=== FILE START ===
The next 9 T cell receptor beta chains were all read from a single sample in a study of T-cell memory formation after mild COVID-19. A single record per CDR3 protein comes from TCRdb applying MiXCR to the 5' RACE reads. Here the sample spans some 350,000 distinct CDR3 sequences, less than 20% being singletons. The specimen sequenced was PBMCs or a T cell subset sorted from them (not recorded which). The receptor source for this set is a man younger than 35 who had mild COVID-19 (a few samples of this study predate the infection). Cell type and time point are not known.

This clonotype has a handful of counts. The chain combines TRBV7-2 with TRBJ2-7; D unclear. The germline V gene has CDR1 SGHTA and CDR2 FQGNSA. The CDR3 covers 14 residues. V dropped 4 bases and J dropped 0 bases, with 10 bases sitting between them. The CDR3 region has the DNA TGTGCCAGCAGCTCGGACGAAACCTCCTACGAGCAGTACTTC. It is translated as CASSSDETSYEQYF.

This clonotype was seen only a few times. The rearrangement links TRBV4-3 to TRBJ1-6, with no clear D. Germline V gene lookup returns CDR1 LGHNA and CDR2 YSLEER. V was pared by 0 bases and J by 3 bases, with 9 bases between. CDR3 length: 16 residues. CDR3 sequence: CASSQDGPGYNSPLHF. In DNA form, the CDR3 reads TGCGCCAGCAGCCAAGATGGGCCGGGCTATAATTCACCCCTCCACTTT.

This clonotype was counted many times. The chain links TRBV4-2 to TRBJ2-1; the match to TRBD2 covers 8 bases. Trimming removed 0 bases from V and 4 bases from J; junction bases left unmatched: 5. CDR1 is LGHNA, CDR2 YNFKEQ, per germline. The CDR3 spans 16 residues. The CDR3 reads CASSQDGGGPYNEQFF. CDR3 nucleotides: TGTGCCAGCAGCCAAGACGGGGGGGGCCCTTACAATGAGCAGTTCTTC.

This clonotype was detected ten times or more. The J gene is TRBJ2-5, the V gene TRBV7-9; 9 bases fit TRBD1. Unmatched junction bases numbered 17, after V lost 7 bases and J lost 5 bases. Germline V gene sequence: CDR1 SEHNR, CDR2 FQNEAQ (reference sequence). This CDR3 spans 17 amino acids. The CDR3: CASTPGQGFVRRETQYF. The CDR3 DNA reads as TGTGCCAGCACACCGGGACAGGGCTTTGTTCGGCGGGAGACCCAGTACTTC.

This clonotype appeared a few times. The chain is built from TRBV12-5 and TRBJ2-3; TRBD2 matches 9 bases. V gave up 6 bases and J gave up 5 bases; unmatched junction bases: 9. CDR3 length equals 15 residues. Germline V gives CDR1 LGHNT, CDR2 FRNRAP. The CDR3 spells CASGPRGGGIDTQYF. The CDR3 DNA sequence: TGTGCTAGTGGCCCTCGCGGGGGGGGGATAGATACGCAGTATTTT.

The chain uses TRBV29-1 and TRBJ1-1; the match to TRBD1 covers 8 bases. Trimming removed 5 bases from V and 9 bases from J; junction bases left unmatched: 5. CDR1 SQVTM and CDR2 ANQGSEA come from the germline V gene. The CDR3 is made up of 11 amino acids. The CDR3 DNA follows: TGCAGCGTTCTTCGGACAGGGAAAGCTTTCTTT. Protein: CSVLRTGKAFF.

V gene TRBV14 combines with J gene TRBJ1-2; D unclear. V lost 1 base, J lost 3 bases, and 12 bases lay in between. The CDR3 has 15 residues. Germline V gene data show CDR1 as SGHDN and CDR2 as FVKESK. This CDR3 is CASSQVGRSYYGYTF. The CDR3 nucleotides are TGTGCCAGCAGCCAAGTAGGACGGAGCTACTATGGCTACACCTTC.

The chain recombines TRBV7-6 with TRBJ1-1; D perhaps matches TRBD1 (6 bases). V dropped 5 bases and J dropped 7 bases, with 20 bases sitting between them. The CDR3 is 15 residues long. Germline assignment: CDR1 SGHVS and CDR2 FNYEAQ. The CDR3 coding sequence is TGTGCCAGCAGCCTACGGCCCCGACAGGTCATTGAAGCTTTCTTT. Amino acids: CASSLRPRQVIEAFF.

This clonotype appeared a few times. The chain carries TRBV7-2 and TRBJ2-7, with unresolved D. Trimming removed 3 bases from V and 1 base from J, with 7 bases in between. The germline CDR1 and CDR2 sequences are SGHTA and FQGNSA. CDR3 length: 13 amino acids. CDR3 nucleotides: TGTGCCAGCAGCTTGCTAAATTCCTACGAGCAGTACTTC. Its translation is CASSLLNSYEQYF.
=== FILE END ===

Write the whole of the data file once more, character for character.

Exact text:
The next 9 T cell receptor beta chains were all read from a single sample in a study of T-cell memory formation after mild COVID-19. A single record per CDR3 protein comes from TCRdb applying MiXCR to the 5' RACE reads. Here the sample spans some 350,000 distinct CDR3 sequences, less than 20% being singletons. The specimen sequenced was PBMCs or a T cell subset sorted from them (not recorded which). The receptor source for this set is a man younger than 35 who had mild COVID-19 (a few samples of this study predate the infection). Cell type and time point are not known.

This clonotype has a handful of counts. The chain combines TRBV7-2 with TRBJ2-7; D unclear. The germline V gene has CDR1 SGHTA and CDR2 FQGNSA. The CDR3 covers 14 residues. V dropped 4 bases and J dropped 0 bases, with 10 bases sitting between them. The CDR3 region has the DNA TGTGCCAGCAGCTCGGACGAAACCTCCTACGAGCAGTACTTC. It is translated as CASSSDETSYEQYF.

This clonotype was seen only a few times. The rearrangement links TRBV4-3 to TRBJ1-6, with no clear D. Germline V gene lookup returns CDR1 LGHNA and CDR2 YSLEER. V was pared by 0 bases and J by 3 bases, with 9 bases between. CDR3 length: 16 residues. CDR3 sequence: CASSQDGPGYNSPLHF. In DNA form, the CDR3 reads TGCGCCAGCAGCCAAGATGGGCCGGGCTATAATTCACCCCTCCACTTT.

This clonotype was counted many times. The chain links TRBV4-2 to TRBJ2-1; the match to TRBD2 covers 8 bases. Trimming removed 0 bases from V and 4 bases from J; junction bases left unmatched: 5. CDR1 is LGHNA, CDR2 YNFKEQ, per germline. The CDR3 spans 16 residues. The CDR3 reads CASSQDGGGPYNEQFF. CDR3 nucleotides: TGTGCCAGCAGCCAAGACGGGGGGGGCCCTTACAATGAGCAGTTCTTC.

This clonotype was detected ten times or more. The J gene is TRBJ2-5, the V gene TRBV7-9; 9 bases fit TRBD1. Unmatched junction bases numbered 17, after V lost 7 bases and J lost 5 bases. Germline V gene sequence: CDR1 SEHNR, CDR2 FQNEAQ (reference sequence). This CDR3 spans 17 amino acids. The CDR3: CASTPGQGFVRRETQYF. The CDR3 DNA reads as TGTGCCAGCACACCGGGACAGGGCTTTGTTCGGCGGGAGACCCAGTACTTC.

This clonotype appeared a few times. The chain is built from TRBV12-5 and TRBJ2-3; TRBD2 matches 9 bases. V gave up 6 bases and J gave up 5 bases; unmatched junction bases: 9. CDR3 length equals 15 residues. Germline V gives CDR1 LGHNT, CDR2 FRNRAP. The CDR3 spells CASGPRGGGIDTQYF. The CDR3 DNA sequence: TGTGCTAGTGGCCCTCGCGGGGGGGGGATAGATACGCAGTATTTT.

The chain uses TRBV29-1 and TRBJ1-1; the match to TRBD1 covers 8 bases. Trimming removed 5 bases from V and 9 bases from J; junction bases left unmatched: 5. CDR1 SQVTM and CDR2 ANQGSEA come from the germline V gene. The CDR3 is made up of 11 amino acids. The CDR3 DNA follows: TGCAGCGTTCTTCGGACAGGGAAAGCTTTCTTT. Protein: CSVLRTGKAFF.

V gene TRBV14 combines with J gene TRBJ1-2; D unclear. V lost 1 base, J lost 3 bases, and 12 bases lay in between. The CDR3 has 15 residues. Germline V gene data show CDR1 as SGHDN and CDR2 as FVKESK. This CDR3 is CASSQVGRSYYGYTF. The CDR3 nucleotides are TGTGCCAGCAGCCAAGTAGGACGGAGCTACTATGGCTACACCTTC.

The chain recombines TRBV7-6 with TRBJ1-1; D perhaps matches TRBD1 (6 bases). V dropped 5 bases and J dropped 7 bases, with 20 bases sitting between them. The CDR3 is 15 residues long. Germline assignment: CDR1 SGHVS and CDR2 FNYEAQ. The CDR3 coding sequence is TGTGCCAGCAGCCTACGGCCCCGACAGGTCATTGAAGCTTTCTTT. Amino acids: CASSLRPRQVIEAFF.

This clonotype appeared a few times. The chain carries TRBV7-2 and TRBJ2-7, with unresolved D. Trimming removed 3 bases from V and 1 base from J, with 7 bases in between. The germline CDR1 and CDR2 sequences are SGHTA and FQGNSA. CDR3 length: 13 amino acids. CDR3 nucleotides: TGTGCCAGCAGCTTGCTAAATTCCTACGAGCAGTACTTC. Its translation is CASSLLNSYEQYF.